Assessing improvements in models used to operationally predict wildland fire rate of spread
Document Type: Journal Article
Author(s): Miguel G. Cruz; Martin E. Alexander; Andrew L. Sullivan; James S. Gould; Musa Kilinc
Publication Year: 2018

Cataloging Information

  • Australia
  • conifer forests
  • crown fire
  • dry eucalypt forests
  • fire propagation
  • fuel type
  • grasslands
  • model error
  • ROS - rate of spread
  • wildfires
  • International
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Record Last Modified: October 13, 2020
FRAMES Record Number: 62089


The prediction of fire propagation across landscapes is necessary for safe and effective fire management. We analyzed the predictive accuracy of models currently used operationally in Australia for predicting fire spread rates in five different fuel types (grasslands, temperate and semi-arid shrublands, dry eucalypt and conifer forests) compared to their previous counterparts. We calculated error statistics and contrasted model predictions against observed spread rates of field observations of wildfires and prescribed fires. We then compared the changes in error metrics of older models to newer ones. Evaluation results show newer models to have improved prediction accuracy. Mean absolute errors were reduced by 56%, 68% and 70% in dry eucalypt forests, grasslands and crown fires in conifer forests, respectively. The most significant improvement was the reversion of under-prediction bias achieved with newer models. This study has highlighted the value of continuous improvement when it comes to developing operational wildland fire spread models.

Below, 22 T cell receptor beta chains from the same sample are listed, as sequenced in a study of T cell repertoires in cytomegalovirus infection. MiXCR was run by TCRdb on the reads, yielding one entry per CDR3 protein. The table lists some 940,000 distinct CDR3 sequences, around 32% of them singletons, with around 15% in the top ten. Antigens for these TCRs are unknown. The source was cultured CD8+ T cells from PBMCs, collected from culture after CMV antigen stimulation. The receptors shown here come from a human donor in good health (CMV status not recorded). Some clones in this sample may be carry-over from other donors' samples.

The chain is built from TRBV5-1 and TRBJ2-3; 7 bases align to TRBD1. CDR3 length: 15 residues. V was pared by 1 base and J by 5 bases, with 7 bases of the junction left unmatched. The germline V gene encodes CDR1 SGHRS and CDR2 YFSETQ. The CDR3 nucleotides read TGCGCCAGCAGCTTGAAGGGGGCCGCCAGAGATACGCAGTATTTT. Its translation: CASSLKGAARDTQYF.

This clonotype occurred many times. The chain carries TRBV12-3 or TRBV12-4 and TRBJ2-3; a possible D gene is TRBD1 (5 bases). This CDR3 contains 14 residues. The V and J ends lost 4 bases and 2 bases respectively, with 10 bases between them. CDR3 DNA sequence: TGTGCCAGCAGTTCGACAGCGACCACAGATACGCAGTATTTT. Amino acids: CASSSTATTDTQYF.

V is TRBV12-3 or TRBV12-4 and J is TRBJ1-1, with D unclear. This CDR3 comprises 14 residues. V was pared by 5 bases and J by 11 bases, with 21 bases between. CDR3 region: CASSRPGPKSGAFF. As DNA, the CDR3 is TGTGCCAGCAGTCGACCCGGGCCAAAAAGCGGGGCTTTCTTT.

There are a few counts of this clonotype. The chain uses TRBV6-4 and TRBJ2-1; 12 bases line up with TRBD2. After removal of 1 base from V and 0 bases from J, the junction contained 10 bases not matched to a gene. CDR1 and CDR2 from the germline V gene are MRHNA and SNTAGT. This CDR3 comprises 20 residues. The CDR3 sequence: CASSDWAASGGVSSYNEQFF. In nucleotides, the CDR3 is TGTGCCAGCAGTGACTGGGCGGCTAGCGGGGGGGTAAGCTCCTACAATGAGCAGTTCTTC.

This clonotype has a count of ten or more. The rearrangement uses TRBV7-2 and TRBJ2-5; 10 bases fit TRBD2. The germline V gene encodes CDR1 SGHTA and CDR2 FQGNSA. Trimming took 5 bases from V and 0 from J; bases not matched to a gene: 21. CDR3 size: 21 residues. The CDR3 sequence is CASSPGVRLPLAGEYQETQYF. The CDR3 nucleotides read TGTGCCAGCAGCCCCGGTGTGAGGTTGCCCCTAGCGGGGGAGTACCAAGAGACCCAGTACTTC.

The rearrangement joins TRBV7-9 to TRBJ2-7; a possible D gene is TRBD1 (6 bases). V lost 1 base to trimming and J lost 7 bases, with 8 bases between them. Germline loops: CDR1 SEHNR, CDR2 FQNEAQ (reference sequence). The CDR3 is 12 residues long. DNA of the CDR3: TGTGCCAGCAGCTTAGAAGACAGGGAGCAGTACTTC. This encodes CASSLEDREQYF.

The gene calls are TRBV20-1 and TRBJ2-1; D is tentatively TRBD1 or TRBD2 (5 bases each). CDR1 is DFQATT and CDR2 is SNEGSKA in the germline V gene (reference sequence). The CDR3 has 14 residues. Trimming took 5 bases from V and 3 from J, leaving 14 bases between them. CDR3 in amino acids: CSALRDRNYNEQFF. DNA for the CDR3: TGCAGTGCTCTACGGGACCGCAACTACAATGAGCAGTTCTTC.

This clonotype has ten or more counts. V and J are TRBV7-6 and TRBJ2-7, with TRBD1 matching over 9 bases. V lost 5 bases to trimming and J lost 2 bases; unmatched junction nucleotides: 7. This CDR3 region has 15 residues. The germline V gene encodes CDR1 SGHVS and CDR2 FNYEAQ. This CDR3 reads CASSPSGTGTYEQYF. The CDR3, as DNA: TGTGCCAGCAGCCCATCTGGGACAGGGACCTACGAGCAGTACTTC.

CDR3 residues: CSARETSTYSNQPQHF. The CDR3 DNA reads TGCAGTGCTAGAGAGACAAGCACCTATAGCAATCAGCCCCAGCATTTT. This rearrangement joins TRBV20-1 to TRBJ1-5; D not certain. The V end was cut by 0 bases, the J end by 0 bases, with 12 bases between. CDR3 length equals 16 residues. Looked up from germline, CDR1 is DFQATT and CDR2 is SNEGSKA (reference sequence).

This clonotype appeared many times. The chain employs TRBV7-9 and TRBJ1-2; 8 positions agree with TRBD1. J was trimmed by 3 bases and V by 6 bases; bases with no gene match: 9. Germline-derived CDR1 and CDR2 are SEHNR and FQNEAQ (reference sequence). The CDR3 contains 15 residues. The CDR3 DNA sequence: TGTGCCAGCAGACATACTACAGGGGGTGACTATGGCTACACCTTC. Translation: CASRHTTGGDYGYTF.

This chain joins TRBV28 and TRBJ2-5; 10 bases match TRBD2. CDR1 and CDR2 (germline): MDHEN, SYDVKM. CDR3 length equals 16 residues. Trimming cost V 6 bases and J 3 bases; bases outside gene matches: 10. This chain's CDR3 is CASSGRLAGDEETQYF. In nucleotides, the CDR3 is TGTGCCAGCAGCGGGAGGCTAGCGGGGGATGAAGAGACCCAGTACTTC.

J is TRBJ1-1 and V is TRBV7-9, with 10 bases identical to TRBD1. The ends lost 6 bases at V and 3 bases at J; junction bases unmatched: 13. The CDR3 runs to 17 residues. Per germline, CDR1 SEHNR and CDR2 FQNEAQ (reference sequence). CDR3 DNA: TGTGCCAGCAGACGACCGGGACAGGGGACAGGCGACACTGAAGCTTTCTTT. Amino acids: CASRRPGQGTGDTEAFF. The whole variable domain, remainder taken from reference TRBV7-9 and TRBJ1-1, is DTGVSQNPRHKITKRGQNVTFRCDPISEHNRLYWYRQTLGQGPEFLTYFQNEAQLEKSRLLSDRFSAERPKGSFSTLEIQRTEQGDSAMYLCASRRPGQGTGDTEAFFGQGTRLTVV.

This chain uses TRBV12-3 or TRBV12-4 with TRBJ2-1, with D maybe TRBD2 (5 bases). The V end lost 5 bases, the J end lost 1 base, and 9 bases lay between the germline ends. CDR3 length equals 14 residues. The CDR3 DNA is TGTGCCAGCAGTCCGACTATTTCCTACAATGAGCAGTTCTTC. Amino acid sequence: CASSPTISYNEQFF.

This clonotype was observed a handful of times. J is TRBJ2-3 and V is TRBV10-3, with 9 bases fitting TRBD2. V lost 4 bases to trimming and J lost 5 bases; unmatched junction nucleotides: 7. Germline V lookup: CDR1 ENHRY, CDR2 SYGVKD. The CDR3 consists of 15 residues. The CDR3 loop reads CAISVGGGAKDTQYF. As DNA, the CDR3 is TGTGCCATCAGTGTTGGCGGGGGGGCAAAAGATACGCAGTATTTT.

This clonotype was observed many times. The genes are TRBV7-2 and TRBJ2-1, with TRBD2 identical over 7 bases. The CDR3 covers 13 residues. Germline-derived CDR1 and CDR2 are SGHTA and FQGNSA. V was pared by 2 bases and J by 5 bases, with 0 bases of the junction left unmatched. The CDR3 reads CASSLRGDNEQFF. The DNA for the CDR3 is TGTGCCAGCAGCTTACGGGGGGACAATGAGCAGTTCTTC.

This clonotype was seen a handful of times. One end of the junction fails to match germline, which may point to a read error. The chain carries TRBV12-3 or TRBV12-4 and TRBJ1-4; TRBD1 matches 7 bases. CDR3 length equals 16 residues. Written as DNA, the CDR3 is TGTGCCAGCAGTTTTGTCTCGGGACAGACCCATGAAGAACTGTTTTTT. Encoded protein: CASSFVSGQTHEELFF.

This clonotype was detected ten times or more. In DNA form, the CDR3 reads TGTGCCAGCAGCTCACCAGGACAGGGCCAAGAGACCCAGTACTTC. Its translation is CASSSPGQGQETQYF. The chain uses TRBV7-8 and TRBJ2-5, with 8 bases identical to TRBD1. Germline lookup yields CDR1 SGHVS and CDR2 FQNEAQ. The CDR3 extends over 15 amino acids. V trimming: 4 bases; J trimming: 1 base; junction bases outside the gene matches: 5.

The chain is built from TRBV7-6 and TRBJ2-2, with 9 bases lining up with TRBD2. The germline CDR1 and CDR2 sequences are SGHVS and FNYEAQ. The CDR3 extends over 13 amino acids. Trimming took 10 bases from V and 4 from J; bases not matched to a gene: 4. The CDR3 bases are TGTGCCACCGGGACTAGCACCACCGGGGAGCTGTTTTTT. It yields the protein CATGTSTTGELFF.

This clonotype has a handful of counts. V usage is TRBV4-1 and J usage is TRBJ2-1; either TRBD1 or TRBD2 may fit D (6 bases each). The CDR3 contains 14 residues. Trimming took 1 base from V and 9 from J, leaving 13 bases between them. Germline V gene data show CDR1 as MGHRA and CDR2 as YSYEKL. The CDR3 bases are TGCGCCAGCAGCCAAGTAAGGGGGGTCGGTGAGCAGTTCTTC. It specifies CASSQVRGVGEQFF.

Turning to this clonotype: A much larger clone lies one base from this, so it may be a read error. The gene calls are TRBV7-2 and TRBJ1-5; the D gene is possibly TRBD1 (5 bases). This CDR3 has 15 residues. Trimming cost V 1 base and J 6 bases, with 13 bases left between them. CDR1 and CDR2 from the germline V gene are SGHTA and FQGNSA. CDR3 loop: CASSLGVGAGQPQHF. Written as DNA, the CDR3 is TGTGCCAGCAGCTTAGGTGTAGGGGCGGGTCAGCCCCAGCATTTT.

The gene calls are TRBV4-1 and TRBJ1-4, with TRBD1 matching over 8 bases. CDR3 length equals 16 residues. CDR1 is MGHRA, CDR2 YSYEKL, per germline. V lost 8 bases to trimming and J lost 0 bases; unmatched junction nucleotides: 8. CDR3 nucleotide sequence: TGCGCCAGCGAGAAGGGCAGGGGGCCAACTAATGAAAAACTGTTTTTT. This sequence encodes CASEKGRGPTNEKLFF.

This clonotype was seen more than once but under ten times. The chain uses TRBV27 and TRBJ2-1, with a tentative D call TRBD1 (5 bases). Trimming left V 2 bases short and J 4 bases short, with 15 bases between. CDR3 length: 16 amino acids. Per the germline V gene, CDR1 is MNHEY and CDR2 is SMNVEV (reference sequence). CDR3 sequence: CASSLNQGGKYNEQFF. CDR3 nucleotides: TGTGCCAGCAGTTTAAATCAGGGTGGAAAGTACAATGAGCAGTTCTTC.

Online Link(s):
Cruz, M.G.; Alexander, M.E.; Sullivan, A.L.; Gould, J.S.; Kilinc, M. 2018. Assessing model improvements in predicting wildland fire rates of spread. Environmental Modelling & Software 105: 54-63.